Time is Money
Time is Money… a phrase I often heard but never truly grasped until recently.
I think everyone can conceptualize this statement: it takes time to do your homework, which you turn in for a grade, which will lead to your graduation and help determine your future. Without going through this process, without sacrificing a bit of your “playtime”, you could ‘earn’ a bad mark, detention, a grounding. This of course never happened to me; while my homework record wasn’t always 100%, I was never one to disobey. I always looked to the future and planned ahead.
Just get through this class, this day, this semester. Just graduate high school, college – it’ll get better. Life was a waiting game. What did it matter what I spent my time doing as long as the time ticked on?
But the time did move forward. I did graduate and I entered the “real world”. And I was still left waiting, still standing still, listening to the clock tick each second away. But this was the sacrifice – pay your dues, work your time and it’ll pay off when the moment is right.
I’ve never been a patient person. I have patience for others: I can calm down an irate customer or gently answer a child’s question. But I’m very much a “Generation Now” child and grunt work always left a bitter taste in my mouth. I remember talking to a coworker in one of the very first Office jobs I’d ever gotten. My first real taste of a career. I made a comment, I wish I could remember what it was, but she smiled at me and replied, “just wait until you’ve been here 30 years like me.” She meant it to be kind but it left be breathless like a punch to the gut. Thirty Years. It was like a prison sentence and I felt like a trapped animal. But even then, I didn’t truly get the meaning behind “Time is Money”. All I knew was that the cost was too high – I remember telling myself every day on the drive to work that not everyone’s dream can come true. But an odd thing happened; the moment I gave up on having dreams was the same moment I fought to hold onto them.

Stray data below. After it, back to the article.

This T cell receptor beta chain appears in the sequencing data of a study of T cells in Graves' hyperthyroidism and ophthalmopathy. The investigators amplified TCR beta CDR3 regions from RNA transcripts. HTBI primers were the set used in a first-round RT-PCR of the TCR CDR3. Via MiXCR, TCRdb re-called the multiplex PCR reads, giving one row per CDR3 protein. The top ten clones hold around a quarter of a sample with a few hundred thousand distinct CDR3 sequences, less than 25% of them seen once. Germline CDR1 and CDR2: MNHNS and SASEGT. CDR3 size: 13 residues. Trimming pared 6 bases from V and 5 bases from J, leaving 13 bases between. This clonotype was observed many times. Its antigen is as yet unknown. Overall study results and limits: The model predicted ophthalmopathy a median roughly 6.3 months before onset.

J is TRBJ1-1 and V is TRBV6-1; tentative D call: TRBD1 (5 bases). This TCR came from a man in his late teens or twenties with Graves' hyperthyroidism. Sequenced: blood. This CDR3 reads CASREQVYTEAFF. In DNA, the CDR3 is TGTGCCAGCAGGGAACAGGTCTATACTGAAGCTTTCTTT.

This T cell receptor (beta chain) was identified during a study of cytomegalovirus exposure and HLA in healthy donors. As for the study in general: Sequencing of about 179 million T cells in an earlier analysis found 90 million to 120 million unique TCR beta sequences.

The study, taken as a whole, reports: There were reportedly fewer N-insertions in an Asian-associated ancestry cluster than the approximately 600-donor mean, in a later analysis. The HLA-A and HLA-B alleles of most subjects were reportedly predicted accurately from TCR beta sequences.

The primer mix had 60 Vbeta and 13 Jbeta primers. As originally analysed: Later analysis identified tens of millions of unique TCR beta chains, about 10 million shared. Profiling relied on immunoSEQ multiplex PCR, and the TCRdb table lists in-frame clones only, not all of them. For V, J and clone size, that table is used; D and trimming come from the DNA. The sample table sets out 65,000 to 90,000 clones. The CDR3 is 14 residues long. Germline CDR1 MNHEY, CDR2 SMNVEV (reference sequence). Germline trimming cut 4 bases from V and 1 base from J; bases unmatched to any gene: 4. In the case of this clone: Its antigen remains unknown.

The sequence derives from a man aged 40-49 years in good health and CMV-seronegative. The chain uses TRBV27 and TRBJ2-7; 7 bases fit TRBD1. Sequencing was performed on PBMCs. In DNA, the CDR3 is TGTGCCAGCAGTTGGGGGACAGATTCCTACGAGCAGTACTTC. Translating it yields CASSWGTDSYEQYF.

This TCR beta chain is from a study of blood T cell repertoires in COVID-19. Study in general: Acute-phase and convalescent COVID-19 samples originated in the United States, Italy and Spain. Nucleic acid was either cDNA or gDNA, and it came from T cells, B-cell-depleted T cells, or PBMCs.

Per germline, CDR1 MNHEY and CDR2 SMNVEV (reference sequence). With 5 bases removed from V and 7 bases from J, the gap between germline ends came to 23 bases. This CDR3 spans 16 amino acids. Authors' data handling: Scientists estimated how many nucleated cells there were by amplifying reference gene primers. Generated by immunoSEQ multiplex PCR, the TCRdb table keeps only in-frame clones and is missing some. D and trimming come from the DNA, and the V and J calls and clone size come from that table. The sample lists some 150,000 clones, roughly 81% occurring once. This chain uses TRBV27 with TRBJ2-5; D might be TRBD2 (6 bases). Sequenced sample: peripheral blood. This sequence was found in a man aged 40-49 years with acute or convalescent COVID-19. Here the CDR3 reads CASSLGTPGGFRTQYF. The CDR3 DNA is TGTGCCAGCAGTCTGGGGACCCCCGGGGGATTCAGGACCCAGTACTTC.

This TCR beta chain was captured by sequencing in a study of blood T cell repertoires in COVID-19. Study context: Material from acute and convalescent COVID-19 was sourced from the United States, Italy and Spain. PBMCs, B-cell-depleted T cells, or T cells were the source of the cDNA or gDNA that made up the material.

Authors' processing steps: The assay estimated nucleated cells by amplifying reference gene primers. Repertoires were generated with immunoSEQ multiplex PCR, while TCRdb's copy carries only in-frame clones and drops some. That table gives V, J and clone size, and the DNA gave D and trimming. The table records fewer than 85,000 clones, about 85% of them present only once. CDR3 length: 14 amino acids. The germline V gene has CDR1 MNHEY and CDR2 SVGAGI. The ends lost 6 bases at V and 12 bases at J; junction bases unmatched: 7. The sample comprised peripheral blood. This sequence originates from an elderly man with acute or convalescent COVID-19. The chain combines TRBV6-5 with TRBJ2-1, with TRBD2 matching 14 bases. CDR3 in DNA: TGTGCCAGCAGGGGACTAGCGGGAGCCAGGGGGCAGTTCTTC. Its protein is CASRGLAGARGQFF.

My journey continued with a mix of bad jobs or poorly paying good jobs. And then I came to where I was at the start of this blog and the rest is well documented.
Unfortunately, I didn’t even “get it” when I started working Freelance. Sure, I knew I was being paid per project and yes, I’m sure I would have figured out that the faster I completed said projects the more I would be able to take on. But the true depth of understanding took a process off about a week and finally sunk in today, as I was standing in the Cutting line of Joann’s for an hour: Time is money.
My agent tells me I am worth $300-400/hr (recording time, not post-production). She advised that at some point, I am going to have to stop taking on these $50 jobs: it’s not so much the money as the principle. “A workman is worth his hire”. I think the hardest thing for me to let myself admit is that I am talented and I am worthy of respect. I am past the point of being given pity work or “favors” in the form of free labor. I am a professional and my time is currency.
So, here I am, standing quietly, waiting for the same two customers to be helped the entire time I’m on line and I realize FINALLY what my agent was trying to tell me. She recently told me to weigh the project and see if it is worth the effort: is the cost of production worth the reward? There may come a time where my plate will be full of opportunity and it is imperative that I learn now how to distinguish between a good job and a bad one.
Last week, I worked my front desk job and every day immediately went to my admin assistant job. This isn’t a big deal, lots of people have multiple jobs. But on Tuesday, I worked my day job, recorded a project, went to my second job and then went out to a business dinner for a fourth venture I am a part of. In that one day I worked four paying jobs and I didn’t have a moment to myself until the late evening. I felt accomplished and proud of myself. But then I had to do a retake of the recording and again, I went directly from one job, to another, to a third. Was the stress, the gas and the time worth it? I took a gamble; I did the project more for the networking it could potentially provide than the actual payment. But it made me wonder – what else could I have done in that time?
A person would go mad trying to make every waking moment productive. But I think – for me – the phrase “Time is Money” is less about monetary gain and more about prioritizing. After all, they say ‘money can’t buy you happiness’ and that you need to take time out to enjoy life (stop and smell the roses). But you should do so consciously. Especially if your line of work happens to be Freelance. Respect your clients, respect your friends and most importantly, respect yourself. Find and accept time that is to be spent relaxing, rejuvenating, regrouping. But prioritize your working hours. This is something I am currently struggling with and an issue I’ve had with voice acting since the start. Since acting is my passion, I keep filing it under “hobby” – something I do when I have my allotted free time. But in fact, it is my profession; my chosen career. Practicality calls for me to supplement with a day job but that does not mean acting should be any less of a priority.
Is the time I’m spending doing X worth it? Would it be more beneficial to be doing Y instead? I feel as though I may not know the answer until I am no longer in the present. Once again, I must wait. But I am no longer living for what is to come. I am finally living in today, seizing my time and making something of it.